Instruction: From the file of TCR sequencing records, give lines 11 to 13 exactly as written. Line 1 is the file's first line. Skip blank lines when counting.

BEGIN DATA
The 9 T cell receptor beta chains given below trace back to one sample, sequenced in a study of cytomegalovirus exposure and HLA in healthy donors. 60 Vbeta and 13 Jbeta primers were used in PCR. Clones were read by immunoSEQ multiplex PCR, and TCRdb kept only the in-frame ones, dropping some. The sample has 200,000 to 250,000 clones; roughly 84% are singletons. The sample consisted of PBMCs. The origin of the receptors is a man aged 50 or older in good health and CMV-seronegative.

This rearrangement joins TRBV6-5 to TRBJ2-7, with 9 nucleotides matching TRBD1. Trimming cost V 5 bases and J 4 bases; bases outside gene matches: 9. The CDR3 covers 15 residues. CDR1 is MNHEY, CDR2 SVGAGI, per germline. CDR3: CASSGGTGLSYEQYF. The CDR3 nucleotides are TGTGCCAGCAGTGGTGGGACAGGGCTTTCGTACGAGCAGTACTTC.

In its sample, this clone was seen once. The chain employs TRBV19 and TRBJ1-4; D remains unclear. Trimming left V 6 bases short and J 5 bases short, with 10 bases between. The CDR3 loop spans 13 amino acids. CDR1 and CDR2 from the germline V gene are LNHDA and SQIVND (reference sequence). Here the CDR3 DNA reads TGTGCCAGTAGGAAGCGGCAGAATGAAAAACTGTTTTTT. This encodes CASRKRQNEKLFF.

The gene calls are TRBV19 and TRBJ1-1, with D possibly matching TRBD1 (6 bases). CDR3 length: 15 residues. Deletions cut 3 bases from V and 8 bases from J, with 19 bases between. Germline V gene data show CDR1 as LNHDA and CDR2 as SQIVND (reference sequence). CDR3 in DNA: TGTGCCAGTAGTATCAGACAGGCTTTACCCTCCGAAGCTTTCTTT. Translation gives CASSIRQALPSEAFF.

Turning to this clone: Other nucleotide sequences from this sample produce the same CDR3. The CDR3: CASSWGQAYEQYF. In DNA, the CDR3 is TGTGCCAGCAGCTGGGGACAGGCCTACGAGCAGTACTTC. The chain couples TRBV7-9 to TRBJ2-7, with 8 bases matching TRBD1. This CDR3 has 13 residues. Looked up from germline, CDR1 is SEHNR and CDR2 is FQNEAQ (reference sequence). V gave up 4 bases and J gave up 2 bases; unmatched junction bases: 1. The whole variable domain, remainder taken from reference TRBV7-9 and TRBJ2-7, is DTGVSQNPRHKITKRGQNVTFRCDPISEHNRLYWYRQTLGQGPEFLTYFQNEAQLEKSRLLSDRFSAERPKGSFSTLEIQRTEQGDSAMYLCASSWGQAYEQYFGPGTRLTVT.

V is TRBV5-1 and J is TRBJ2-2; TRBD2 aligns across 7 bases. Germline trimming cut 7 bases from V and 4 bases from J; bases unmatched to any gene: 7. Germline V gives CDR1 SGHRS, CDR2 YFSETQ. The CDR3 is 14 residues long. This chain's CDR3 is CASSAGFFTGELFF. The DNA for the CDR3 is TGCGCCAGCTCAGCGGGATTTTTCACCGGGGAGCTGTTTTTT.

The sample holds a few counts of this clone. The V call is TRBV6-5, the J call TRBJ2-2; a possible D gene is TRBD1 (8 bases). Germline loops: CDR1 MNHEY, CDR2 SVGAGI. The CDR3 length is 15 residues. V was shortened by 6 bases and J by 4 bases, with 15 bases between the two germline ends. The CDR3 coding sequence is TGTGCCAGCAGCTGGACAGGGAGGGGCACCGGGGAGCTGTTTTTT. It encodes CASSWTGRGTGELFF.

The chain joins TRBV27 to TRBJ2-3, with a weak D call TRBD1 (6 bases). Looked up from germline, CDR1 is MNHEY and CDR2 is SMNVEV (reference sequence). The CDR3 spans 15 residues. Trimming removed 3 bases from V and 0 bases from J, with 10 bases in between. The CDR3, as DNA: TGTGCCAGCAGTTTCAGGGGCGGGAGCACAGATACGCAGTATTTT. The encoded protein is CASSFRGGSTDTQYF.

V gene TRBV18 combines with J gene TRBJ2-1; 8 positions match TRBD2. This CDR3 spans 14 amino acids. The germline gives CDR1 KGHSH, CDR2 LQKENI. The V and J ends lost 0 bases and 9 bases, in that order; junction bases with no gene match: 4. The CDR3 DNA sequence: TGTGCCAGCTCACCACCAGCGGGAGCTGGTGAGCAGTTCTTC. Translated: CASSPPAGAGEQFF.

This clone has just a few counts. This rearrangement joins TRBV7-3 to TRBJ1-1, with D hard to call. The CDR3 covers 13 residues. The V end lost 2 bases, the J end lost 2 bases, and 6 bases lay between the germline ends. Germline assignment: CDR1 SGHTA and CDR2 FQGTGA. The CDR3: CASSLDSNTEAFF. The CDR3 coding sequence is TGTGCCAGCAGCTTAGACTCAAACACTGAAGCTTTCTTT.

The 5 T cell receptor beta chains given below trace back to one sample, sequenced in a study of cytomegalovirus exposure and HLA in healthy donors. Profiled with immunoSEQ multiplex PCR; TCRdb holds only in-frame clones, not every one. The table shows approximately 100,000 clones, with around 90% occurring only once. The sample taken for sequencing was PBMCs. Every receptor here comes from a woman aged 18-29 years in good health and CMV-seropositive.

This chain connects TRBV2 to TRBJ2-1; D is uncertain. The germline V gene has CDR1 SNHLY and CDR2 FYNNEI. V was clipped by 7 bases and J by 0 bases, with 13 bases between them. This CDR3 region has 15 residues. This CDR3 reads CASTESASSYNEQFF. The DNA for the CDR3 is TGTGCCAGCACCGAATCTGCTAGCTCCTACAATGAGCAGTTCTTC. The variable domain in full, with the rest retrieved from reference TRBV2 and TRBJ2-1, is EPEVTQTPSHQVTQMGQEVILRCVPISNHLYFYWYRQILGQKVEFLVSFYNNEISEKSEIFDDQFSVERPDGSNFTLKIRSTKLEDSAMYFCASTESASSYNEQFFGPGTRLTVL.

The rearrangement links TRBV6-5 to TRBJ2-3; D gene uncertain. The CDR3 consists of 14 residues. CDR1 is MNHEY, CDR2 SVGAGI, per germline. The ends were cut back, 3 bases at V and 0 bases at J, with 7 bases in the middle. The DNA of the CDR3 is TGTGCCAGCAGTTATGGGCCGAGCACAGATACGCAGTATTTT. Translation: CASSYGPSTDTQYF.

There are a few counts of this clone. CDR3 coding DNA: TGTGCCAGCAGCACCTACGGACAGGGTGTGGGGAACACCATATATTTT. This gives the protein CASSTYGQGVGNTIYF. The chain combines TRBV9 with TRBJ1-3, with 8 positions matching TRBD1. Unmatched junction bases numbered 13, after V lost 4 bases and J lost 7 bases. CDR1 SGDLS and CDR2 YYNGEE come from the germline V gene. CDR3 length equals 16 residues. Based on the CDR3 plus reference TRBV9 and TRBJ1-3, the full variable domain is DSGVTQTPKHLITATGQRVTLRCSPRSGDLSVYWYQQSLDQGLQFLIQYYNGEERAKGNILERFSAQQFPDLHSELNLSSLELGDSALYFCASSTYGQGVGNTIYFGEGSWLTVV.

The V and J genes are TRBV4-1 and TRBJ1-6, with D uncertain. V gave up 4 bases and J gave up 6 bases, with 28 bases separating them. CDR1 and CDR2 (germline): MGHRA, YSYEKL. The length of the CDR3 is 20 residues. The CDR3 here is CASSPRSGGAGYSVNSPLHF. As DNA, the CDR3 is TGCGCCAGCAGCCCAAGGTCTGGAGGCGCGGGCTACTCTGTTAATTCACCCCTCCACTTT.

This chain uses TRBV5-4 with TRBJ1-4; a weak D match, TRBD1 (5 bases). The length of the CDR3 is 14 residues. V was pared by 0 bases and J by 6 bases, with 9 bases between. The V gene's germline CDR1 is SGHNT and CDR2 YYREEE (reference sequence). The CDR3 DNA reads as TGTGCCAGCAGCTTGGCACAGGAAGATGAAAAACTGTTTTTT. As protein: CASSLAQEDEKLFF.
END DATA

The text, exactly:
The 5 T cell receptor beta chains given below trace back to one sample, sequenced in a study of cytomegalovirus exposure and HLA in healthy donors. Profiled with immunoSEQ multiplex PCR; TCRdb holds only in-frame clones, not every one. The table shows approximately 100,000 clones, with around 90% occurring only once. The sample taken for sequencing was PBMCs. Every receptor here comes from a woman aged 18-29 years in good health and CMV-seropositive.

This chain connects TRBV2 to TRBJ2-1; D is uncertain. The germline V gene has CDR1 SNHLY and CDR2 FYNNEI. V was clipped by 7 bases and J by 0 bases, with 13 bases between them. This CDR3 region has 15 residues. This CDR3 reads CASTESASSYNEQFF. The DNA for the CDR3 is TGTGCCAGCACCGAATCTGCTAGCTCCTACAATGAGCAGTTCTTC. The variable domain in full, with the rest retrieved from reference TRBV2 and TRBJ2-1, is EPEVTQTPSHQVTQMGQEVILRCVPISNHLYFYWYRQILGQKVEFLVSFYNNEISEKSEIFDDQFSVERPDGSNFTLKIRSTKLEDSAMYFCASTESASSYNEQFFGPGTRLTVL.

The rearrangement links TRBV6-5 to TRBJ2-3; D gene uncertain. The CDR3 consists of 14 residues. CDR1 is MNHEY, CDR2 SVGAGI, per germline. The ends were cut back, 3 bases at V and 0 bases at J, with 7 bases in the middle. The DNA of the CDR3 is TGTGCCAGCAGTTATGGGCCGAGCACAGATACGCAGTATTTT. Translation: CASSYGPSTDTQYF.